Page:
One way to be impersonal and authoritative when you’re writing a formal letter or a report is to use the passive voice. It removes the agent of the action from the sentence thus ‘I will do my homework’ becomes ‘My homework will be done’ (by who is a different question.)

The passive can also remove the touchy matter of direct personal responsibility and inter-personal relations from the sentence. For example, in a formal letter ‘You should do something about this’ sounds rather accusatory; the reader will be much less alarmed by ‘Something should be done about this’ (but not necessarily by me – phew!)

The passive ticks another of the examiner’s boxes, helping you to vary your sentences more by changing the subject (I mean ‘subject in the grammatical sense – look it up!) Imagine you’re writing a report on the effect of a new shopping centre on your local area. ‘The shopping centre will drastically alter the character of the area’ sounds okay, but what if you’ve started the last three sentences with the words ‘the shopping centre’? Why, just put the sentence into the passive as so: ‘The character of the area will be drastically altered by the shopping centre.’

The passive should be used sparingly – and knowingly, most often in formal writing. It can sound pretty daft in the wrong place. You wouldn’t write to your Grandma and tell her, ‘You will be kept informed of all developments,’ when it would be more appropriate just to say, ‘We will let you know what’s happening.’ It can, however, be used, with a sprinkling of irony, in some informal contexts: ‘by the time you arrive, dinner will be prepared and the house will have been thoroughly tidied’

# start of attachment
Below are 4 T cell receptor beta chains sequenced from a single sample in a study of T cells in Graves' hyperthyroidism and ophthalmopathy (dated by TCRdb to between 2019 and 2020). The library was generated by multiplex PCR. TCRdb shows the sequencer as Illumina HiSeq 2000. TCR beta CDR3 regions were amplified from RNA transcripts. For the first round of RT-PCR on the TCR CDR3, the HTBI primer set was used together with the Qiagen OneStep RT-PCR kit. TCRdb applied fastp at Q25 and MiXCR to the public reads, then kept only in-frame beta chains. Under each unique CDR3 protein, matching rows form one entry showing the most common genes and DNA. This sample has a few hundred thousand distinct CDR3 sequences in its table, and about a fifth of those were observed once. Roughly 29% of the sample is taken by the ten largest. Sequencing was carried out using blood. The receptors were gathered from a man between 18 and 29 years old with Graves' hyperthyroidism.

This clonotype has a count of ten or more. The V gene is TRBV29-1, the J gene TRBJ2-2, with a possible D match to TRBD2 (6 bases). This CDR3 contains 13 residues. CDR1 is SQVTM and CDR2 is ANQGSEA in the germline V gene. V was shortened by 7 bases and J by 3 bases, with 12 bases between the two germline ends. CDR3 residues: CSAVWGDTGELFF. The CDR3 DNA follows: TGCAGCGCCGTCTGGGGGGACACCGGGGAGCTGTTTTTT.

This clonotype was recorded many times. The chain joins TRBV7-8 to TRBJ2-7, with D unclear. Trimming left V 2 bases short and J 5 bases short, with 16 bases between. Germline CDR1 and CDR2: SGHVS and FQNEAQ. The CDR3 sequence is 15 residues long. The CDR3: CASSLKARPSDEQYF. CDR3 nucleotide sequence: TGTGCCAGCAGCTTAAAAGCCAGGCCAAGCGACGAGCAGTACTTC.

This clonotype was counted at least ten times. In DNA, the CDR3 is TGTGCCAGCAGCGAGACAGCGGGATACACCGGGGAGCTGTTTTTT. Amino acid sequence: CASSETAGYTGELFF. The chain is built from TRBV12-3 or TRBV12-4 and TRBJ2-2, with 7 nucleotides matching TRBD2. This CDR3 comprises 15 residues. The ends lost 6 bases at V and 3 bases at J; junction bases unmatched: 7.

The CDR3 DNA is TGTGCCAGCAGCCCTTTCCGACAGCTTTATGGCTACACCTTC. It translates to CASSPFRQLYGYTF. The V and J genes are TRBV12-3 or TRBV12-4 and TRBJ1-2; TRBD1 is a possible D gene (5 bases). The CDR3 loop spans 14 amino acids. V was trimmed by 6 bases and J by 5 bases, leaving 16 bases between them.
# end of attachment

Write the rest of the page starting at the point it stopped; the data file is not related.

Grammar Spot

The passive is formed with the appropriate form of the auxiliary verb ‘be and the past participle of the main verb, so

It is written that…

It should be remembered that

Dinner will be served…



Write a short report about a school cafeteria and how it could be improved. (Hint: How is it used and misused? What types of food are eaten?)


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